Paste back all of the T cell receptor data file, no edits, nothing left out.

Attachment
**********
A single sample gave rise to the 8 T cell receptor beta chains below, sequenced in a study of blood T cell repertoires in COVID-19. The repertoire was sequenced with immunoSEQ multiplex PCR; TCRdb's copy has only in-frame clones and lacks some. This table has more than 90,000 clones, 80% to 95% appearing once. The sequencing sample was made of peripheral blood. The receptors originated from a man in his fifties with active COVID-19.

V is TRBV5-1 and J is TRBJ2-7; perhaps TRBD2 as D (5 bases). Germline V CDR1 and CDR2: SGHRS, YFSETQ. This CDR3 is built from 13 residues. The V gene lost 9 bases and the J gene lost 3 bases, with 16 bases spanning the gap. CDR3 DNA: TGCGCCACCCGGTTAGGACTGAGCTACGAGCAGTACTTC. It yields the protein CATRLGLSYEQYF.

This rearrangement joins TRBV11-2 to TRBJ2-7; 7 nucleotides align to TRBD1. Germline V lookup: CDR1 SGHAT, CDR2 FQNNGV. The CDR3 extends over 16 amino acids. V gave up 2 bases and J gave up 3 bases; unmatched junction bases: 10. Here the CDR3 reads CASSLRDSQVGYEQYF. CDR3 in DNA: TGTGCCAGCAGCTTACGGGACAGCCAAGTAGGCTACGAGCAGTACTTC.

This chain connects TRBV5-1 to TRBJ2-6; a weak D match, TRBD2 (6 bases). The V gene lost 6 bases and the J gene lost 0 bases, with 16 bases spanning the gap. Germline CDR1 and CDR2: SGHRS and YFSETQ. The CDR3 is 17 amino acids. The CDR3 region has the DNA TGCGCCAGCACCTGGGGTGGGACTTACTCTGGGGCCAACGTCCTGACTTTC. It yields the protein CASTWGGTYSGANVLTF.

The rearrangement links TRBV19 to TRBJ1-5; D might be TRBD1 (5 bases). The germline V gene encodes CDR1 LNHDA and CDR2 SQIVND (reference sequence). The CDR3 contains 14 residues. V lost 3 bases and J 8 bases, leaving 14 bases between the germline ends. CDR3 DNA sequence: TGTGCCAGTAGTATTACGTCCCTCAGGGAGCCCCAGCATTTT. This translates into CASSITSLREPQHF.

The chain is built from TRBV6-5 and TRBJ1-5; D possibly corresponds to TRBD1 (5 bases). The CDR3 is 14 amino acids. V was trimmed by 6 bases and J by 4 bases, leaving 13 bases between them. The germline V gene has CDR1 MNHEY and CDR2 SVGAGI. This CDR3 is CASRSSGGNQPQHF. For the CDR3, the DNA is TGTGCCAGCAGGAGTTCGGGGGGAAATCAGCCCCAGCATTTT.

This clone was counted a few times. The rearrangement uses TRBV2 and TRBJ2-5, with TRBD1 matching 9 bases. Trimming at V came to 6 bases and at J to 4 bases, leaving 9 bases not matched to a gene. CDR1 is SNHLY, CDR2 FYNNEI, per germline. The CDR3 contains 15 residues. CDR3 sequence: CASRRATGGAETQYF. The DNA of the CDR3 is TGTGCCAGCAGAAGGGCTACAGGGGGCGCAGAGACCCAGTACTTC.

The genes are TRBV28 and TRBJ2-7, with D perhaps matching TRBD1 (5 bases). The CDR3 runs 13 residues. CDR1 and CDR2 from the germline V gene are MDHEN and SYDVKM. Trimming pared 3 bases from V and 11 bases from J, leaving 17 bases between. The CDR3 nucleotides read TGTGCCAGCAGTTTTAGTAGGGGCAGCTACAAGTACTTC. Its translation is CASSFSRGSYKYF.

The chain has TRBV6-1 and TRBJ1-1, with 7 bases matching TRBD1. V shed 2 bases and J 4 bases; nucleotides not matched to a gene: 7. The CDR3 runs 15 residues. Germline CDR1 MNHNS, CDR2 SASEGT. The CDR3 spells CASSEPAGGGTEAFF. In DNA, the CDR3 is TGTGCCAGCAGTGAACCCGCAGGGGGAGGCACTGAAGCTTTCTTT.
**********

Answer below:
A single sample gave rise to the 8 T cell receptor beta chains below, sequenced in a study of blood T cell repertoires in COVID-19. The repertoire was sequenced with immunoSEQ multiplex PCR; TCRdb's copy has only in-frame clones and lacks some. This table has more than 90,000 clones, 80% to 95% appearing once. The sequencing sample was made of peripheral blood. The receptors originated from a man in his fifties with active COVID-19.

V is TRBV5-1 and J is TRBJ2-7; perhaps TRBD2 as D (5 bases). Germline V CDR1 and CDR2: SGHRS, YFSETQ. This CDR3 is built from 13 residues. The V gene lost 9 bases and the J gene lost 3 bases, with 16 bases spanning the gap. CDR3 DNA: TGCGCCACCCGGTTAGGACTGAGCTACGAGCAGTACTTC. It yields the protein CATRLGLSYEQYF.

This rearrangement joins TRBV11-2 to TRBJ2-7; 7 nucleotides align to TRBD1. Germline V lookup: CDR1 SGHAT, CDR2 FQNNGV. The CDR3 extends over 16 amino acids. V gave up 2 bases and J gave up 3 bases; unmatched junction bases: 10. Here the CDR3 reads CASSLRDSQVGYEQYF. CDR3 in DNA: TGTGCCAGCAGCTTACGGGACAGCCAAGTAGGCTACGAGCAGTACTTC.

This chain connects TRBV5-1 to TRBJ2-6; a weak D match, TRBD2 (6 bases). The V gene lost 6 bases and the J gene lost 0 bases, with 16 bases spanning the gap. Germline CDR1 and CDR2: SGHRS and YFSETQ. The CDR3 is 17 amino acids. The CDR3 region has the DNA TGCGCCAGCACCTGGGGTGGGACTTACTCTGGGGCCAACGTCCTGACTTTC. It yields the protein CASTWGGTYSGANVLTF.

The rearrangement links TRBV19 to TRBJ1-5; D might be TRBD1 (5 bases). The germline V gene encodes CDR1 LNHDA and CDR2 SQIVND (reference sequence). The CDR3 contains 14 residues. V lost 3 bases and J 8 bases, leaving 14 bases between the germline ends. CDR3 DNA sequence: TGTGCCAGTAGTATTACGTCCCTCAGGGAGCCCCAGCATTTT. This translates into CASSITSLREPQHF.

The chain is built from TRBV6-5 and TRBJ1-5; D possibly corresponds to TRBD1 (5 bases). The CDR3 is 14 amino acids. V was trimmed by 6 bases and J by 4 bases, leaving 13 bases between them. The germline V gene has CDR1 MNHEY and CDR2 SVGAGI. This CDR3 is CASRSSGGNQPQHF. For the CDR3, the DNA is TGTGCCAGCAGGAGTTCGGGGGGAAATCAGCCCCAGCATTTT.

This clone was counted a few times. The rearrangement uses TRBV2 and TRBJ2-5, with TRBD1 matching 9 bases. Trimming at V came to 6 bases and at J to 4 bases, leaving 9 bases not matched to a gene. CDR1 is SNHLY, CDR2 FYNNEI, per germline. The CDR3 contains 15 residues. CDR3 sequence: CASRRATGGAETQYF. The DNA of the CDR3 is TGTGCCAGCAGAAGGGCTACAGGGGGCGCAGAGACCCAGTACTTC.

The genes are TRBV28 and TRBJ2-7, with D perhaps matching TRBD1 (5 bases). The CDR3 runs 13 residues. CDR1 and CDR2 from the germline V gene are MDHEN and SYDVKM. Trimming pared 3 bases from V and 11 bases from J, leaving 17 bases between. The CDR3 nucleotides read TGTGCCAGCAGTTTTAGTAGGGGCAGCTACAAGTACTTC. Its translation is CASSFSRGSYKYF.

The chain has TRBV6-1 and TRBJ1-1, with 7 bases matching TRBD1. V shed 2 bases and J 4 bases; nucleotides not matched to a gene: 7. The CDR3 runs 15 residues. Germline CDR1 MNHNS, CDR2 SASEGT. The CDR3 spells CASSEPAGGGTEAFF. In DNA, the CDR3 is TGTGCCAGCAGTGAACCCGCAGGGGGAGGCACTGAAGCTTTCTTT.